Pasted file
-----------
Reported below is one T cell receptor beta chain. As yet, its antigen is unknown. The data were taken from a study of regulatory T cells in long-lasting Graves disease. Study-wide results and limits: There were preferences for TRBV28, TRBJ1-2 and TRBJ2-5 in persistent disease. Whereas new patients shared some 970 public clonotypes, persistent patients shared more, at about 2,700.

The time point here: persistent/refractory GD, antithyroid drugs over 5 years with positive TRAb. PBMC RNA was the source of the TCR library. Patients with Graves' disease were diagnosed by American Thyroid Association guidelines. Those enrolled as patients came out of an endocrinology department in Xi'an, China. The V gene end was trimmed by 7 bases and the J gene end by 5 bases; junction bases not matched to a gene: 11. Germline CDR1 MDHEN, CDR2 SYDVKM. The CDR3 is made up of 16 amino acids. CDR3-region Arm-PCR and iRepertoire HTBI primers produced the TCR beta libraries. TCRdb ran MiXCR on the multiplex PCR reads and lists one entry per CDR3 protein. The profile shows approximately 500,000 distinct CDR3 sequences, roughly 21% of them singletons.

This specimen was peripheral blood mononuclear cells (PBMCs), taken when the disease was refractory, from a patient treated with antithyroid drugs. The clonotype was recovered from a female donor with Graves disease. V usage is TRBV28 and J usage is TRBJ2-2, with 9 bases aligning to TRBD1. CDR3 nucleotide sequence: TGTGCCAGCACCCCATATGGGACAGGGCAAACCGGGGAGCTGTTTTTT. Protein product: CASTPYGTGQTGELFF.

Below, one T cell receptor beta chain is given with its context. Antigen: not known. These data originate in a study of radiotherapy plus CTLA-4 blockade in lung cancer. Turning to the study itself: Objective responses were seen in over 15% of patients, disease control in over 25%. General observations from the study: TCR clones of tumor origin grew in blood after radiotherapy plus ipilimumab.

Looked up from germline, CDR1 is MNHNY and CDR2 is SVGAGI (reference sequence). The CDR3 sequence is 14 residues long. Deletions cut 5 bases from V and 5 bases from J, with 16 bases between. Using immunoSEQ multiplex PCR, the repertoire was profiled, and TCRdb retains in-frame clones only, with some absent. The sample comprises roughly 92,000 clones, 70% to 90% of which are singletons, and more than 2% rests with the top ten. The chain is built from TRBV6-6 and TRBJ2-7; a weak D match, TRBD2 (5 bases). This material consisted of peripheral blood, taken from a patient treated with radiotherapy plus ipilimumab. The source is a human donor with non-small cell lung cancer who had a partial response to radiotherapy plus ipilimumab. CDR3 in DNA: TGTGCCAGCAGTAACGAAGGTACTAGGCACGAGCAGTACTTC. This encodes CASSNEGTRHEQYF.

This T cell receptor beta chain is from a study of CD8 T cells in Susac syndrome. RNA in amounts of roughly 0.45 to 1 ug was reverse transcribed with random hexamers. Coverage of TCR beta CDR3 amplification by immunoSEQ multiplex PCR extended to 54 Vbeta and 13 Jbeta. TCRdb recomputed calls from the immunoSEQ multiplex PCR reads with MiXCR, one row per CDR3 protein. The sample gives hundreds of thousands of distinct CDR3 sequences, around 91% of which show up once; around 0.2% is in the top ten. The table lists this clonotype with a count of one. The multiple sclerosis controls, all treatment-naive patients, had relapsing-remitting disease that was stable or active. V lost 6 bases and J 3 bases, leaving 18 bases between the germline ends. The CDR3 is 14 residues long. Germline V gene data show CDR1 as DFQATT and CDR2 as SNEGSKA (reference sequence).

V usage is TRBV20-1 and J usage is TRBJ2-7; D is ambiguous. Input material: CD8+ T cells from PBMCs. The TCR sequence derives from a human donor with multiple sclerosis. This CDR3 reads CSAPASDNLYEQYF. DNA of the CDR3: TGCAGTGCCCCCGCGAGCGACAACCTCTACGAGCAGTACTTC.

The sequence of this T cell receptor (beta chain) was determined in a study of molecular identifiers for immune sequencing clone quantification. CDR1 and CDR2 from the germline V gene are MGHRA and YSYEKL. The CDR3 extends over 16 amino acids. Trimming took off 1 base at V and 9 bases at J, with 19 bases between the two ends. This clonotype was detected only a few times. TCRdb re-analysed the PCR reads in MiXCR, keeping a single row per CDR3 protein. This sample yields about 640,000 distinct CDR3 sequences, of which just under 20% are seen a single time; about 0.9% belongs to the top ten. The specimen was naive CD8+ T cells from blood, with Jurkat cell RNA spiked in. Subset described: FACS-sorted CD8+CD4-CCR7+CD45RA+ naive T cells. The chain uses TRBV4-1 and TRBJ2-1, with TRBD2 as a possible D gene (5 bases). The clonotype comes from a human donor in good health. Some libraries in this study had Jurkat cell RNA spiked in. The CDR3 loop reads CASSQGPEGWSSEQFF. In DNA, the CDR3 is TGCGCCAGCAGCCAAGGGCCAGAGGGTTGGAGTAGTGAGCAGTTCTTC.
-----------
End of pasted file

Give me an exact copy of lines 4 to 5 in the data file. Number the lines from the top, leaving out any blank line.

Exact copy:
Below, one T cell receptor beta chain is given with its context. Antigen: not known. These data originate in a study of radiotherapy plus CTLA-4 blockade in lung cancer. Turning to the study itself: Objective responses were seen in over 15% of patients, disease control in over 25%. General observations from the study: TCR clones of tumor origin grew in blood after radiotherapy plus ipilimumab.

Looked up from germline, CDR1 is MNHNY and CDR2 is SVGAGI (reference sequence). The CDR3 sequence is 14 residues long. Deletions cut 5 bases from V and 5 bases from J, with 16 bases between. Using immunoSEQ multiplex PCR, the repertoire was profiled, and TCRdb retains in-frame clones only, with some absent. The sample comprises roughly 92,000 clones, 70% to 90% of which are singletons, and more than 2% rests with the top ten. The chain is built from TRBV6-6 and TRBJ2-7; a weak D match, TRBD2 (5 bases). This material consisted of peripheral blood, taken from a patient treated with radiotherapy plus ipilimumab. The source is a human donor with non-small cell lung cancer who had a partial response to radiotherapy plus ipilimumab. CDR3 in DNA: TGTGCCAGCAGTAACGAAGGTACTAGGCACGAGCAGTACTTC. This encodes CASSNEGTRHEQYF.